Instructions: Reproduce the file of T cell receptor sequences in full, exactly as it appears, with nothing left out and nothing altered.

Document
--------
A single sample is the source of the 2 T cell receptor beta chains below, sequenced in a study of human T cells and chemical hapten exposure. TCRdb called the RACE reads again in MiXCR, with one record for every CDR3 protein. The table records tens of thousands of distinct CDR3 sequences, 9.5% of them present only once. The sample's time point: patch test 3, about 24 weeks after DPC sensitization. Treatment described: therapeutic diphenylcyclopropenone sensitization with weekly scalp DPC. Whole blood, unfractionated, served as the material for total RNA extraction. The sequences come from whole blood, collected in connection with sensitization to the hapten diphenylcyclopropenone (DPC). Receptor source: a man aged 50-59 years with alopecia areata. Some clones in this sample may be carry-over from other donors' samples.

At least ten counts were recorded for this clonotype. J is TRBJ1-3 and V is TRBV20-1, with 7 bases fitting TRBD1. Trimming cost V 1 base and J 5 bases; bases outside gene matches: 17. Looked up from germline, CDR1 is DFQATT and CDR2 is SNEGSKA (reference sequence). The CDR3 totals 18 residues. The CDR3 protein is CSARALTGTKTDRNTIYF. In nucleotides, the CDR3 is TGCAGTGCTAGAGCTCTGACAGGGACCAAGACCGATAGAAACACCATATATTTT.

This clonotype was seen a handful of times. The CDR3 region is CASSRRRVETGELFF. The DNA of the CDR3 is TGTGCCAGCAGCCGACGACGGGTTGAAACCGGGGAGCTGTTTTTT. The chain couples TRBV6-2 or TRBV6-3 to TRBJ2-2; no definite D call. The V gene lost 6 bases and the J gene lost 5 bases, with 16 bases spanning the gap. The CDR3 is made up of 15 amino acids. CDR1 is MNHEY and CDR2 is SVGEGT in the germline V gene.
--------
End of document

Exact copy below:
A single sample is the source of the 2 T cell receptor beta chains below, sequenced in a study of human T cells and chemical hapten exposure. TCRdb called the RACE reads again in MiXCR, with one record for every CDR3 protein. The table records tens of thousands of distinct CDR3 sequences, 9.5% of them present only once. The sample's time point: patch test 3, about 24 weeks after DPC sensitization. Treatment described: therapeutic diphenylcyclopropenone sensitization with weekly scalp DPC. Whole blood, unfractionated, served as the material for total RNA extraction. The sequences come from whole blood, collected in connection with sensitization to the hapten diphenylcyclopropenone (DPC). Receptor source: a man aged 50-59 years with alopecia areata. Some clones in this sample may be carry-over from other donors' samples.

At least ten counts were recorded for this clonotype. J is TRBJ1-3 and V is TRBV20-1, with 7 bases fitting TRBD1. Trimming cost V 1 base and J 5 bases; bases outside gene matches: 17. Looked up from germline, CDR1 is DFQATT and CDR2 is SNEGSKA (reference sequence). The CDR3 totals 18 residues. The CDR3 protein is CSARALTGTKTDRNTIYF. In nucleotides, the CDR3 is TGCAGTGCTAGAGCTCTGACAGGGACCAAGACCGATAGAAACACCATATATTTT.

This clonotype was seen a handful of times. The CDR3 region is CASSRRRVETGELFF. The DNA of the CDR3 is TGTGCCAGCAGCCGACGACGGGTTGAAACCGGGGAGCTGTTTTTT. The chain couples TRBV6-2 or TRBV6-3 to TRBJ2-2; no definite D call. The V gene lost 6 bases and the J gene lost 5 bases, with 16 bases spanning the gap. The CDR3 is made up of 15 amino acids. CDR1 is MNHEY and CDR2 is SVGEGT in the germline V gene.